• In 2006, the Newtok Planning Group Exit EPA Disclaimer (comprised of state and federal agencies and non-governmental organizations) assisted the village of Newtok in making the decision to move to a new location (Mertarvik), several miles away.
  • Shishmaref, a contemporary Inupiaq community located on a small barrier island, is working with the U.S. Army Corps of Engineers to relocate to the nearby mainland (see Shishmaref Erosion & Relocation Coalition Exit EPA Disclaimer ).

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Alaska State Government plans for climate change

In 2007, Governor Sarah Palin established the Alaska Climate Change Subcabinet to develop recommendations for a state climate change strategy. The Adaptation Advisory Group within the Subcabinet released Alaska's Climate Change Strategy: Addressing Impacts in Alaska Exit EPA Disclaimer in January 2010. In addition, other efforts are underway to respond to and prepare for various state climate impacts. For example, the 16 National Wildlife Refuges in Alaska are identifying and protecting lands that will provide critical resources for species migrations and reproductive activities in the future. [5]

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Canadian Coast Guard Ship Louis S. St. Laurent (left) and U.S. Coast Guard Cutter Healy (right) on the Arctic Ocean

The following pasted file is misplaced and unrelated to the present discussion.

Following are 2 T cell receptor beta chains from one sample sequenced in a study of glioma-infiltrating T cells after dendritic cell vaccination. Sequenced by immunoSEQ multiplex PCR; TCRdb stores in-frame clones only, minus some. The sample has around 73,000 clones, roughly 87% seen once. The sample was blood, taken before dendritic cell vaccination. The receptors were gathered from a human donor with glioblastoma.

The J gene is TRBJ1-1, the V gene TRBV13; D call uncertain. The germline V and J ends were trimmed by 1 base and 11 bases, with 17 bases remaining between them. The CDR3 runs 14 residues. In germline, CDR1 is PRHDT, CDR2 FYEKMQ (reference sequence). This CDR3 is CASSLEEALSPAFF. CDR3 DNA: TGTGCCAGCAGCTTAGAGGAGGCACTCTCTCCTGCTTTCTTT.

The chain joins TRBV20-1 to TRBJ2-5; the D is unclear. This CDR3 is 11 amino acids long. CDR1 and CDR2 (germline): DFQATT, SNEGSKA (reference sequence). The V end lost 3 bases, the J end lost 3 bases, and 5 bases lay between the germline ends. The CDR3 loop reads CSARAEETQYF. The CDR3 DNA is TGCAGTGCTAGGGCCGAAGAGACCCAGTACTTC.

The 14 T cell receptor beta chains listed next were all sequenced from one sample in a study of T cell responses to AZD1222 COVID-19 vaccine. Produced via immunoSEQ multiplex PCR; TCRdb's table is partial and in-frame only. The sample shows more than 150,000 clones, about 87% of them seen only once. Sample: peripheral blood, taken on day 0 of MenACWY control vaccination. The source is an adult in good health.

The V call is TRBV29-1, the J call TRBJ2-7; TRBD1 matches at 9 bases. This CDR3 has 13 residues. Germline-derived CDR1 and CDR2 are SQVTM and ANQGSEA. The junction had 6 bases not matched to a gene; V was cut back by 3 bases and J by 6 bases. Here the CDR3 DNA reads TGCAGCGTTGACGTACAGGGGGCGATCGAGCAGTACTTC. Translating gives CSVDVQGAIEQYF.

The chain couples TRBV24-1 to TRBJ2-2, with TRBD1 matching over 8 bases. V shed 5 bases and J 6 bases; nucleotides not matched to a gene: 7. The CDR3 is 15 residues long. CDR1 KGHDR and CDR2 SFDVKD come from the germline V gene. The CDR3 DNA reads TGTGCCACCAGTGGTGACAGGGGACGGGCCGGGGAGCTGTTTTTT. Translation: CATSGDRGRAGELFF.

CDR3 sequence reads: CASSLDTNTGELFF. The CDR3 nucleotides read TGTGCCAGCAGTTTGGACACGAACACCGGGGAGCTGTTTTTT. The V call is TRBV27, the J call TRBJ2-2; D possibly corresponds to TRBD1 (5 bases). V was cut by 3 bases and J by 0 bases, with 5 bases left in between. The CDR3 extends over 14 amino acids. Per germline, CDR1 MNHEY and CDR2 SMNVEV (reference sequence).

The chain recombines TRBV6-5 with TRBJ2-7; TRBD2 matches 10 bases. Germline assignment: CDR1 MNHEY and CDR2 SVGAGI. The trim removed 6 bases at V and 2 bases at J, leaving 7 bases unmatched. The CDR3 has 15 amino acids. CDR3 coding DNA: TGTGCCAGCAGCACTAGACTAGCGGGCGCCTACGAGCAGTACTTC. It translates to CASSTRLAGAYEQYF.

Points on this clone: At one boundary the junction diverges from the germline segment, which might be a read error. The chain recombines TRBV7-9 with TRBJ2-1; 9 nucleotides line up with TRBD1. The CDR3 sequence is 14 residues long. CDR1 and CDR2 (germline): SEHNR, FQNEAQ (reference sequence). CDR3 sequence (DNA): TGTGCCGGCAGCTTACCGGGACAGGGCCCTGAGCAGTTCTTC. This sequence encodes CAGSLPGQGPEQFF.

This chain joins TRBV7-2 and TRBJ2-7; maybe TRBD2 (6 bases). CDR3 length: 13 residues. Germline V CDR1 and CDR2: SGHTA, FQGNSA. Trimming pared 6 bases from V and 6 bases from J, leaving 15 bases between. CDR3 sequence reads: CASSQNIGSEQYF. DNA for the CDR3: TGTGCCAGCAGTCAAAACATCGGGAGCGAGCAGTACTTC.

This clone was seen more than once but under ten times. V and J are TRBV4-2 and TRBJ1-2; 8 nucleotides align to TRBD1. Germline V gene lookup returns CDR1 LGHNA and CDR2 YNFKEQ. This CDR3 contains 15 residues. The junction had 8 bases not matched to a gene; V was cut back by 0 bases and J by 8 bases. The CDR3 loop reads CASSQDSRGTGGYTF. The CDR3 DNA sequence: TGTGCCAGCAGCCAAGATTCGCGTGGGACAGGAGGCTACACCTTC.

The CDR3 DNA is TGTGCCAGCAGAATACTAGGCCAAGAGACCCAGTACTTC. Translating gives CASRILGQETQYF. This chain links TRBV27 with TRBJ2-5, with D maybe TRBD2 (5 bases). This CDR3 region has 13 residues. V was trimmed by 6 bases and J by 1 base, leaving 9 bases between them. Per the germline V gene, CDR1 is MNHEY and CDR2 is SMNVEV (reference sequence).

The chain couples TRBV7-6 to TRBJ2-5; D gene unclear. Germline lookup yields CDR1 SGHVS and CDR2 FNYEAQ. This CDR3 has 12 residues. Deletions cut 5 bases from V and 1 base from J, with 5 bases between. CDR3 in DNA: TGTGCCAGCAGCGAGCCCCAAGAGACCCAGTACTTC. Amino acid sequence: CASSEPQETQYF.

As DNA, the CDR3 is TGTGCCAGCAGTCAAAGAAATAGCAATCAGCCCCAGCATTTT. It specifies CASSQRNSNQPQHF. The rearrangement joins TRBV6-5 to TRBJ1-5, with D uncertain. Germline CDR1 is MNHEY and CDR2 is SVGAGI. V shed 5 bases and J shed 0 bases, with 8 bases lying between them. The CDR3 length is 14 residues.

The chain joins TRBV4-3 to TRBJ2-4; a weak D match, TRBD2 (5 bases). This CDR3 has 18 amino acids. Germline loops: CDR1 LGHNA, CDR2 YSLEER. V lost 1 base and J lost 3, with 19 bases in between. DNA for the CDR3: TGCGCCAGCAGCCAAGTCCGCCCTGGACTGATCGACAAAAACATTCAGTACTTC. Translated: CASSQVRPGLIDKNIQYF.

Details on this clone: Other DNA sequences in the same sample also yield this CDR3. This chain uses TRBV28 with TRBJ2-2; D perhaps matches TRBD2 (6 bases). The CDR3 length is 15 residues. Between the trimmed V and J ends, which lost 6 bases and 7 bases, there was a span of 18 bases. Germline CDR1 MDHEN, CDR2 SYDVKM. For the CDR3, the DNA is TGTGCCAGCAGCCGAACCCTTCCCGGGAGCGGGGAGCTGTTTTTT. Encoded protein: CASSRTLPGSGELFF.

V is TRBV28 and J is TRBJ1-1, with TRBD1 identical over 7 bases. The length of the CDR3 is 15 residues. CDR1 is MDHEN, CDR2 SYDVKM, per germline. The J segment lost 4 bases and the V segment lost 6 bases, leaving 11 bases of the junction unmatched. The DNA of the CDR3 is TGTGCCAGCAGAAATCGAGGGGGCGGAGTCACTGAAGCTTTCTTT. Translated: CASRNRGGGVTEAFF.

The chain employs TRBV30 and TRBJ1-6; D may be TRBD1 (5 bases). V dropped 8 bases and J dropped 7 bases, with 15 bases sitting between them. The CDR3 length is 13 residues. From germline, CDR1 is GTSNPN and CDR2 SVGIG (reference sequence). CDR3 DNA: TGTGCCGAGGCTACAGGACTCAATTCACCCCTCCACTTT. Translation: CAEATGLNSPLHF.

Canadian Coast Guard Ship Louis S. St. Laurent (left) and U.S. Coast Guard Cutter Healy (right) on the Arctic Ocean". Source: "Jessica K. Robertson, USGS, Alaska Department of Environmental Conservation.

As sea ice declines, the Arctic Ocean will become more accessible for trade and the extraction of natural resources. In November 2009, the Navy released an Arctic Roadmap that provides a timeline of actions including assessment of readiness to operate in Arctic conditions, disaster relief response exercises, promoting partnerships with other stakeholders, and improving environmental understanding. It is a five-year plan that will be revised in 2013 in accordance with guidance from the next Quadrennial Defense Review.

Other Climate Change Concerns for the Navy

In addition to the Arctic Roadmap, the Navy released a Climate Change Roadmap in May 2010. This document outlines the Navy approach to assessing, predicting, and adapting to climate change in regions other than the Arctic. It emphasizes collaborative partnerships and adaptation to reduce risk associated with sea level rise and changing environments.

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References

[1] USGCRP (2009). Global Climate Change Impacts in the United States . Karl, T. R., J. M. Melillo, and T. C. Peterson (eds.). United States Global Change Research Program. Cambridge University Press, New York, NY, USA.

[2] City of Homer, Alaska (2007). Homer Climate Action Plan Exit EPA Disclaimer .

[3] U.S. Army Corps of Engineers (2009). Alaska Baseline Erosion Assessment . Exit EPA Disclaimer

[4] U.S. General Accounting Office (2003). Alaska Native Villages — Most are Affected by Flooding and Erosion, but Few Qualify for Federal Assistance (PDF) (pp. 91, 5.25 MB). GAO Highlights

[5] CCSP (2008). Preliminary Review of Adaptation Options for Climate-Sensitive Ecosystems and Resources . A Report by the U.S. Climate Change Science Program and the Subcommittee on Global Change Research. Julius, S.H., and J.M. West (eds.). U.S. Environmental Protection Agency, Washington, DC, USA.